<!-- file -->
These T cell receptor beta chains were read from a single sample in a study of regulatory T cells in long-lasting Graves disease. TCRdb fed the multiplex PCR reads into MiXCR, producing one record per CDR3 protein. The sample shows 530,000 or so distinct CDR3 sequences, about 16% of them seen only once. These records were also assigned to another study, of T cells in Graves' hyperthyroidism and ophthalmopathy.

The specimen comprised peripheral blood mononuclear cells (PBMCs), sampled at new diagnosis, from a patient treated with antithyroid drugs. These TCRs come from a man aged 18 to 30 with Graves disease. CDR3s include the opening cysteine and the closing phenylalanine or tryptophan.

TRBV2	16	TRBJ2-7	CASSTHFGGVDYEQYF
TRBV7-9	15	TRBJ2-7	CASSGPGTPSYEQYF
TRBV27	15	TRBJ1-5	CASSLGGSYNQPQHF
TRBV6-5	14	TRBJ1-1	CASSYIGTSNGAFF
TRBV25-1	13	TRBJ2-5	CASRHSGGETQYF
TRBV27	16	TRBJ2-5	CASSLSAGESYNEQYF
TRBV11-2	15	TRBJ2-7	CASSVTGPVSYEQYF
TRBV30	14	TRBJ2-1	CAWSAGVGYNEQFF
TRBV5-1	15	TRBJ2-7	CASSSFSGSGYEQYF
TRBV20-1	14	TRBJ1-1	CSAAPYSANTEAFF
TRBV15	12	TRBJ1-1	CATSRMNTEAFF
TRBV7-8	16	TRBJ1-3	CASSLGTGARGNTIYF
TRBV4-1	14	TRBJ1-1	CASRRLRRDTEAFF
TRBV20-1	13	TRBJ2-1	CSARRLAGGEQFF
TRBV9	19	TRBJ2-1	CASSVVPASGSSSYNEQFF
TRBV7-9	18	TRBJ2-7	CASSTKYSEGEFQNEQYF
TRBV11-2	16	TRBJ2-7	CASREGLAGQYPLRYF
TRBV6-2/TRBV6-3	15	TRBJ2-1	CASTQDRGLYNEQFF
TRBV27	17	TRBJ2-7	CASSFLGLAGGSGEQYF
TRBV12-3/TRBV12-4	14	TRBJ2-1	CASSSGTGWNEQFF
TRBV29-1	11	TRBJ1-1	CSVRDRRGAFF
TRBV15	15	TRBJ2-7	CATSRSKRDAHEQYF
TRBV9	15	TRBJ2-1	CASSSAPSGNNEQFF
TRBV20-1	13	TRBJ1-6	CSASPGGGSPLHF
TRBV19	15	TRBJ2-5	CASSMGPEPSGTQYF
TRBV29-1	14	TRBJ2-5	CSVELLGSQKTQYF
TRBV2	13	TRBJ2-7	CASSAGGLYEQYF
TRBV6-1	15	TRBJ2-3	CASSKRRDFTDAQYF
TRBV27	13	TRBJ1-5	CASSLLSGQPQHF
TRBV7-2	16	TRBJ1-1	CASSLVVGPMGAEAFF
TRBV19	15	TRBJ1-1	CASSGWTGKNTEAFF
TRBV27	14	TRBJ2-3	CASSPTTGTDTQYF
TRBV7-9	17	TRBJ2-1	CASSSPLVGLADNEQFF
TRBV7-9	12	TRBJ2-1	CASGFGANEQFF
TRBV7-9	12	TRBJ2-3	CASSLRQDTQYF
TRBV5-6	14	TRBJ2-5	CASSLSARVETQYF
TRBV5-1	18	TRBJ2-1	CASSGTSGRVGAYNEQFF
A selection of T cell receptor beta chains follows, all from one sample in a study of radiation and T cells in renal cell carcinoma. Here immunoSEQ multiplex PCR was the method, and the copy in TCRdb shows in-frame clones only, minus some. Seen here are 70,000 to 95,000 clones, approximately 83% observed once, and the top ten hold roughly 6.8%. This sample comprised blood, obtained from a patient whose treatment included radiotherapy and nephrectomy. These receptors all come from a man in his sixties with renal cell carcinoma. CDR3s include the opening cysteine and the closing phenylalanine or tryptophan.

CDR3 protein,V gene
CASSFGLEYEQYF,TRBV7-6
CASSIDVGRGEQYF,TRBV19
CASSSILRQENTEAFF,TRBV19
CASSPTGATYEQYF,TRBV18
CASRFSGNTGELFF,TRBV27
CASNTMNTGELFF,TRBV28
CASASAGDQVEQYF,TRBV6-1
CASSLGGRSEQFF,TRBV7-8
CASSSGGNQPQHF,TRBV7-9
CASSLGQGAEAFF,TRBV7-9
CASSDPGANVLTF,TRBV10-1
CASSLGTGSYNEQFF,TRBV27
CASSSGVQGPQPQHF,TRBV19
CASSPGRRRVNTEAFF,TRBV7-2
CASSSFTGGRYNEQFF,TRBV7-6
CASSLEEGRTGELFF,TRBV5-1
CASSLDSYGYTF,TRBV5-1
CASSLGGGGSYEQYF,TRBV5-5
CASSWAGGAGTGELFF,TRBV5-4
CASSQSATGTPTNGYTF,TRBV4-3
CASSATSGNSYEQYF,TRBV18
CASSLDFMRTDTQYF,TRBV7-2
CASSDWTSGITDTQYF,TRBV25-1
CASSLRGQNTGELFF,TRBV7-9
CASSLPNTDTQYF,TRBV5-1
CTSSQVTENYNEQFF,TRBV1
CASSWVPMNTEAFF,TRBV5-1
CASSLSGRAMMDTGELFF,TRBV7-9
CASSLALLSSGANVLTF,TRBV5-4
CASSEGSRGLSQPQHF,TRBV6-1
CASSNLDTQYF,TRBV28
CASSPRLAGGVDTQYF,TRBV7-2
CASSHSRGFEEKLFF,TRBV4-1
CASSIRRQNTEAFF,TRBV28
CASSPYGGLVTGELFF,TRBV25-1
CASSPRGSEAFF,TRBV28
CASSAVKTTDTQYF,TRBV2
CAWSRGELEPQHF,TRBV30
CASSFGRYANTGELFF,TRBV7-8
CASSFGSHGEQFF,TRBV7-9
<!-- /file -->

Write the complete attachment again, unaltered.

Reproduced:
These T cell receptor beta chains were read from a single sample in a study of regulatory T cells in long-lasting Graves disease. TCRdb fed the multiplex PCR reads into MiXCR, producing one record per CDR3 protein. The sample shows 530,000 or so distinct CDR3 sequences, about 16% of them seen only once. These records were also assigned to another study, of T cells in Graves' hyperthyroidism and ophthalmopathy.

The specimen comprised peripheral blood mononuclear cells (PBMCs), sampled at new diagnosis, from a patient treated with antithyroid drugs. These TCRs come from a man aged 18 to 30 with Graves disease. CDR3s include the opening cysteine and the closing phenylalanine or tryptophan.

TRBV2	16	TRBJ2-7	CASSTHFGGVDYEQYF
TRBV7-9	15	TRBJ2-7	CASSGPGTPSYEQYF
TRBV27	15	TRBJ1-5	CASSLGGSYNQPQHF
TRBV6-5	14	TRBJ1-1	CASSYIGTSNGAFF
TRBV25-1	13	TRBJ2-5	CASRHSGGETQYF
TRBV27	16	TRBJ2-5	CASSLSAGESYNEQYF
TRBV11-2	15	TRBJ2-7	CASSVTGPVSYEQYF
TRBV30	14	TRBJ2-1	CAWSAGVGYNEQFF
TRBV5-1	15	TRBJ2-7	CASSSFSGSGYEQYF
TRBV20-1	14	TRBJ1-1	CSAAPYSANTEAFF
TRBV15	12	TRBJ1-1	CATSRMNTEAFF
TRBV7-8	16	TRBJ1-3	CASSLGTGARGNTIYF
TRBV4-1	14	TRBJ1-1	CASRRLRRDTEAFF
TRBV20-1	13	TRBJ2-1	CSARRLAGGEQFF
TRBV9	19	TRBJ2-1	CASSVVPASGSSSYNEQFF
TRBV7-9	18	TRBJ2-7	CASSTKYSEGEFQNEQYF
TRBV11-2	16	TRBJ2-7	CASREGLAGQYPLRYF
TRBV6-2/TRBV6-3	15	TRBJ2-1	CASTQDRGLYNEQFF
TRBV27	17	TRBJ2-7	CASSFLGLAGGSGEQYF
TRBV12-3/TRBV12-4	14	TRBJ2-1	CASSSGTGWNEQFF
TRBV29-1	11	TRBJ1-1	CSVRDRRGAFF
TRBV15	15	TRBJ2-7	CATSRSKRDAHEQYF
TRBV9	15	TRBJ2-1	CASSSAPSGNNEQFF
TRBV20-1	13	TRBJ1-6	CSASPGGGSPLHF
TRBV19	15	TRBJ2-5	CASSMGPEPSGTQYF
TRBV29-1	14	TRBJ2-5	CSVELLGSQKTQYF
TRBV2	13	TRBJ2-7	CASSAGGLYEQYF
TRBV6-1	15	TRBJ2-3	CASSKRRDFTDAQYF
TRBV27	13	TRBJ1-5	CASSLLSGQPQHF
TRBV7-2	16	TRBJ1-1	CASSLVVGPMGAEAFF
TRBV19	15	TRBJ1-1	CASSGWTGKNTEAFF
TRBV27	14	TRBJ2-3	CASSPTTGTDTQYF
TRBV7-9	17	TRBJ2-1	CASSSPLVGLADNEQFF
TRBV7-9	12	TRBJ2-1	CASGFGANEQFF
TRBV7-9	12	TRBJ2-3	CASSLRQDTQYF
TRBV5-6	14	TRBJ2-5	CASSLSARVETQYF
TRBV5-1	18	TRBJ2-1	CASSGTSGRVGAYNEQFF
A selection of T cell receptor beta chains follows, all from one sample in a study of radiation and T cells in renal cell carcinoma. Here immunoSEQ multiplex PCR was the method, and the copy in TCRdb shows in-frame clones only, minus some. Seen here are 70,000 to 95,000 clones, approximately 83% observed once, and the top ten hold roughly 6.8%. This sample comprised blood, obtained from a patient whose treatment included radiotherapy and nephrectomy. These receptors all come from a man in his sixties with renal cell carcinoma. CDR3s include the opening cysteine and the closing phenylalanine or tryptophan.

CDR3 protein,V gene
CASSFGLEYEQYF,TRBV7-6
CASSIDVGRGEQYF,TRBV19
CASSSILRQENTEAFF,TRBV19
CASSPTGATYEQYF,TRBV18
CASRFSGNTGELFF,TRBV27
CASNTMNTGELFF,TRBV28
CASASAGDQVEQYF,TRBV6-1
CASSLGGRSEQFF,TRBV7-8
CASSSGGNQPQHF,TRBV7-9
CASSLGQGAEAFF,TRBV7-9
CASSDPGANVLTF,TRBV10-1
CASSLGTGSYNEQFF,TRBV27
CASSSGVQGPQPQHF,TRBV19
CASSPGRRRVNTEAFF,TRBV7-2
CASSSFTGGRYNEQFF,TRBV7-6
CASSLEEGRTGELFF,TRBV5-1
CASSLDSYGYTF,TRBV5-1
CASSLGGGGSYEQYF,TRBV5-5
CASSWAGGAGTGELFF,TRBV5-4
CASSQSATGTPTNGYTF,TRBV4-3
CASSATSGNSYEQYF,TRBV18
CASSLDFMRTDTQYF,TRBV7-2
CASSDWTSGITDTQYF,TRBV25-1
CASSLRGQNTGELFF,TRBV7-9
CASSLPNTDTQYF,TRBV5-1
CTSSQVTENYNEQFF,TRBV1
CASSWVPMNTEAFF,TRBV5-1
CASSLSGRAMMDTGELFF,TRBV7-9
CASSLALLSSGANVLTF,TRBV5-4
CASSEGSRGLSQPQHF,TRBV6-1
CASSNLDTQYF,TRBV28
CASSPRLAGGVDTQYF,TRBV7-2
CASSHSRGFEEKLFF,TRBV4-1
CASSIRRQNTEAFF,TRBV28
CASSPYGGLVTGELFF,TRBV25-1
CASSPRGSEAFF,TRBV28
CASSAVKTTDTQYF,TRBV2
CAWSRGELEPQHF,TRBV30
CASSFGRYANTGELFF,TRBV7-8
CASSFGSHGEQFF,TRBV7-9